The Government made their intention to reduce net migration in the UK very clear on 4th December 2023, as the Home Secretary set out their five-point plan to reduce net migration. The controversial and substantive changes are due to come into effect in Spring 2024.
What are the changes?
- Increase of the minimum salary threshold for Skilled Workers from £26,200 to £38,700
- Care workers will be exempt from the increase in the minimum salary threshold but will not be permitted to bring dependants to the UK
- Minimum income for a spouse/family visa will rise from £18,600 to £38,700
- The 20% salary discount for shortage occupations to be abolished
- The Migration Advisory Committee will be commissioned to carry a full review of the Graduate visa route with further crack downs planned to reduce "abuse" of the current system
What are the likely impacts?
The Government claims that the new measures will cut net migration by an estimated 300,000 and will achieve their aim of significantly reducing migration in the UK as set out in their last election. However, the changes have faced huge criticism and the Government is accused of causing more harm than good with these measures.
Whilst large organisations in industries like Finance, IT, and Business Management may not be affected by the increase in the minimum salary threshold, smaller businesses, and those in industries such as Leisure and Hospitality will be priced out of utilising the Skilled Worker route to fill labour shortages. This is particularly so with the planned increase in the NHS surcharge for £624 to £1,035 per year. Another consideration is how these measures will affect those already on a Skilled Worker visa due to expire; they will either need a hefty pay rise when their visa runs out, having a significant impact upon UK businesses, or will risk being unable to stay in the UK.
Mr Cleverly said "Immigration policy must be fair, legal and sustainable" so it was at least some comfort that as part of the announcement, he clarified that people using the Health and Care visa route will be exempted from the increase to the salary threshold for Skilled Worker visas, and he will exempt those on national pay scales, for example teachers. However, despite this concession, care workers will no longer be permitted to bring their dependants.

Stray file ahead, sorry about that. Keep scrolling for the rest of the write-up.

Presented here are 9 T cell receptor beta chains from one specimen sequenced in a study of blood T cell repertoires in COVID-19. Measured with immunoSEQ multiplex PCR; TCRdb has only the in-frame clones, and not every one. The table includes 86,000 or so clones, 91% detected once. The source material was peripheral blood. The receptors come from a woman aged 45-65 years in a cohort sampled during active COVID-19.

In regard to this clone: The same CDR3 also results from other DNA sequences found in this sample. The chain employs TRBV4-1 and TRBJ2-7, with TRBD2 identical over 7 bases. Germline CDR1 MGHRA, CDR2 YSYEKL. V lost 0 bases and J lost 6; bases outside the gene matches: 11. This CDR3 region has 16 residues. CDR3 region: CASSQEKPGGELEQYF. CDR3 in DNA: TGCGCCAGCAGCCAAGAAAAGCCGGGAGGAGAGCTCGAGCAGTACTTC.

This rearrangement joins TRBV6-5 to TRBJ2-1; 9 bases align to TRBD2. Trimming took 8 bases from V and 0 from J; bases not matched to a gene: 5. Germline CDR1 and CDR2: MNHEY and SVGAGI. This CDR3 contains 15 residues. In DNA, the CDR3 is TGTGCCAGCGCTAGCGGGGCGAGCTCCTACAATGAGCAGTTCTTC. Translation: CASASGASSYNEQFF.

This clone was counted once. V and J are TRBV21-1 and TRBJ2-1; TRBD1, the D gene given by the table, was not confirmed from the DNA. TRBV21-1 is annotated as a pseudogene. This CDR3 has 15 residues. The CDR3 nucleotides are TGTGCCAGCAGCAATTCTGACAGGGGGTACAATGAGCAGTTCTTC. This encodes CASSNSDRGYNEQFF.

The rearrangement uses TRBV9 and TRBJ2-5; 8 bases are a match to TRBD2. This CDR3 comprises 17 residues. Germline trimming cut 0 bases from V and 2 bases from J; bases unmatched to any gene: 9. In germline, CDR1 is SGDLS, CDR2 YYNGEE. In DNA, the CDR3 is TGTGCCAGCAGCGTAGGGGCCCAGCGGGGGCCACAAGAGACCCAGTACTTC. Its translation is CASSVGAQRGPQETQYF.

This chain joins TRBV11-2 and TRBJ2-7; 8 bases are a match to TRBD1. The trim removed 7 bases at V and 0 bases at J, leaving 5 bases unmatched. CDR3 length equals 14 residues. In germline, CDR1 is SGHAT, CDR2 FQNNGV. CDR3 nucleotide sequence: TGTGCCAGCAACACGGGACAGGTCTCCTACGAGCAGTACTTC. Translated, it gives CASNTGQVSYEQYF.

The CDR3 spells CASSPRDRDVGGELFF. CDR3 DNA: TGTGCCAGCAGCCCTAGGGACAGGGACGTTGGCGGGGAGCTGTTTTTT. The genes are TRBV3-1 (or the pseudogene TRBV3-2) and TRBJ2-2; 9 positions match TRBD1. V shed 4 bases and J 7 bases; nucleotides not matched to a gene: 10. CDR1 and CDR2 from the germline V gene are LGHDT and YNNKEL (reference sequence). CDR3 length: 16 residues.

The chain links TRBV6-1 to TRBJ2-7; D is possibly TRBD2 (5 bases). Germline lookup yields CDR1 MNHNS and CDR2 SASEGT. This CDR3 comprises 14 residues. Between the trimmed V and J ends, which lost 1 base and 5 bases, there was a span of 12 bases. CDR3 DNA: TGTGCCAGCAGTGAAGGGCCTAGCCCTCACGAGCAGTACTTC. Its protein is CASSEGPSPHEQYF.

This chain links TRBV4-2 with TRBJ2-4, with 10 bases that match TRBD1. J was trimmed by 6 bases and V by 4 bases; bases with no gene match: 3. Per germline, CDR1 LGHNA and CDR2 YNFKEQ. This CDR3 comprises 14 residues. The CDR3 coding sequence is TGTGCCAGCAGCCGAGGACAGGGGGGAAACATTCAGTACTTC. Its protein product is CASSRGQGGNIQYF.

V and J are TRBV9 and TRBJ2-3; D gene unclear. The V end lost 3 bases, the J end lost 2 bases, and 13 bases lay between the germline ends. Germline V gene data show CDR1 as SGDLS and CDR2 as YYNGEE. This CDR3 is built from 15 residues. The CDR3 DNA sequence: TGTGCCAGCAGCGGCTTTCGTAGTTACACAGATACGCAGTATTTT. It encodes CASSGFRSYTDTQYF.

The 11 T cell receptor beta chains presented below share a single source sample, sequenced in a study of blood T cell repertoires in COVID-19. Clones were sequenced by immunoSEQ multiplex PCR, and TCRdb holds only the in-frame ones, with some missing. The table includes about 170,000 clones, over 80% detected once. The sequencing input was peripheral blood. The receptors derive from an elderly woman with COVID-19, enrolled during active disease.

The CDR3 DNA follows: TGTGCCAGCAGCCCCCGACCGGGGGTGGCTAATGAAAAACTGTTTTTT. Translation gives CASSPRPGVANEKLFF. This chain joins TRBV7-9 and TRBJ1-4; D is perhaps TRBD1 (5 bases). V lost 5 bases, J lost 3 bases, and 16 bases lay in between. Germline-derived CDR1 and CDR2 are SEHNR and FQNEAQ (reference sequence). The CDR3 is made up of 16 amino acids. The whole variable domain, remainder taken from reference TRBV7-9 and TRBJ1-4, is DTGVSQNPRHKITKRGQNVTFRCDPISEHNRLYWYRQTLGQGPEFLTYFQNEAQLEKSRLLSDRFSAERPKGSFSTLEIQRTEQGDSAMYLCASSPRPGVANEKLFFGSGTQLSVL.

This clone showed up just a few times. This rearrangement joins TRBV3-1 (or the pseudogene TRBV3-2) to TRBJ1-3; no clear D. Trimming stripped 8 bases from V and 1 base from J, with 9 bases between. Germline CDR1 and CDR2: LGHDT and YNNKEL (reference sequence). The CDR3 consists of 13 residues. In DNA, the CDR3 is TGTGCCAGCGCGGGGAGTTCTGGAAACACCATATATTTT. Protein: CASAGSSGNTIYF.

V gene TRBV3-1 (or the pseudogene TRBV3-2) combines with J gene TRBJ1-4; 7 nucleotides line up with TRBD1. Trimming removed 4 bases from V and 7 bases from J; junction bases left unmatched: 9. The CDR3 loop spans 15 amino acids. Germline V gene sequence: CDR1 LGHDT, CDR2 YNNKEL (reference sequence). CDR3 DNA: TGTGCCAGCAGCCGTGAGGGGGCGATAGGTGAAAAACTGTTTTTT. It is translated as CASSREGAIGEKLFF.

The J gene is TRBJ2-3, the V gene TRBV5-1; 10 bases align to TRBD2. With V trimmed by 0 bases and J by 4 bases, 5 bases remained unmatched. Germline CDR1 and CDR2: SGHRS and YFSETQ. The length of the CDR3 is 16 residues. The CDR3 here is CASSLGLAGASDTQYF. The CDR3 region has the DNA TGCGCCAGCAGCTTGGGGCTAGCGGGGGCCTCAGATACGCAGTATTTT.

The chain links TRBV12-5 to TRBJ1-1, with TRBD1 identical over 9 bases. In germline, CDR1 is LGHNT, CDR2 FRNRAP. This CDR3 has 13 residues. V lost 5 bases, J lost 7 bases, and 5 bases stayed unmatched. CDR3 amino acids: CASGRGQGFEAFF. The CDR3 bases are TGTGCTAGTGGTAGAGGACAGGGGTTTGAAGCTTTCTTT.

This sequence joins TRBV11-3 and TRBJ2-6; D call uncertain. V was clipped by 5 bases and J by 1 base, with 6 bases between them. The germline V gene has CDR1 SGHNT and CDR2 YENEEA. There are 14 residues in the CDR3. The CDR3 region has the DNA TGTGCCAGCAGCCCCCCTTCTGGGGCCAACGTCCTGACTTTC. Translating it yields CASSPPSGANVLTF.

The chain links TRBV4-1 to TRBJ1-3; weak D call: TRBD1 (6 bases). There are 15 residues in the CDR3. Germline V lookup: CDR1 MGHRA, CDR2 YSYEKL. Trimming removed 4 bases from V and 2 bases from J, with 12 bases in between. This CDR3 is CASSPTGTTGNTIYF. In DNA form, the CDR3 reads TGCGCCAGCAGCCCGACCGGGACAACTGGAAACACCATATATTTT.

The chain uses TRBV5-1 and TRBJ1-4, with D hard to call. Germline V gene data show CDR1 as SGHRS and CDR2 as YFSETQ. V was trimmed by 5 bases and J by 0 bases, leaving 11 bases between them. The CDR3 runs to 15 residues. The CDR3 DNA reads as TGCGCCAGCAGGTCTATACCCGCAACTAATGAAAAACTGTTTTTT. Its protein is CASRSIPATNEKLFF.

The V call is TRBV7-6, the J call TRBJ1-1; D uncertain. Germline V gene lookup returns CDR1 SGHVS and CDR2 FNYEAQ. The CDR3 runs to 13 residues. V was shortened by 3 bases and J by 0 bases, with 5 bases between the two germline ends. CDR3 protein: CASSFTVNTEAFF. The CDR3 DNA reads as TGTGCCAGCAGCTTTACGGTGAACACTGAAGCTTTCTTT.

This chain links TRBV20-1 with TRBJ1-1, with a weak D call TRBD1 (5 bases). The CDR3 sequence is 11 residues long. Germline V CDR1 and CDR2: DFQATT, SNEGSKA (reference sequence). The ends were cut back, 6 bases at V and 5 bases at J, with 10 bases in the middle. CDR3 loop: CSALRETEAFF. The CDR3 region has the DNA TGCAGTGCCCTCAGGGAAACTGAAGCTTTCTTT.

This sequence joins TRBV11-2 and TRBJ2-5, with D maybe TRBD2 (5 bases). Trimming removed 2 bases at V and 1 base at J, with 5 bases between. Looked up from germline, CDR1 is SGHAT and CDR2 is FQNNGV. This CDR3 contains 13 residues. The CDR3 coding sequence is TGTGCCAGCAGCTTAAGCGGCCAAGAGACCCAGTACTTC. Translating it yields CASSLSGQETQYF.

It is likely these measures will increase the immediate rise in fears of more NHS staff shortages. If migrant workers are no longer allowed to bring their partners and/or children to the UK, it would be a fair assumption that they will look elsewhere for job opportunities.
Perhaps the most surprising point of the Government's plan is the increase of the minimum income threshold for those applying under the family route. The substantial increase from £18,600 to £38,700 takes the threshold above the national average salary and again fails to consider geographical differences in salaries. It also fails to state what, if any, uplift will apply to families applying with non-British citizen. What is clear, is that the changes will make the position difficult for many families and will result in an increase of Human Rights applications and subsequent appeal.
We would advise anyone affected by the changes to act promptly if possible and submit their application before the changes are implemented next year. Consulting an immigration lawyer can help ensure you understand the new rules and complete visa formalities before the new stricter measures take force.
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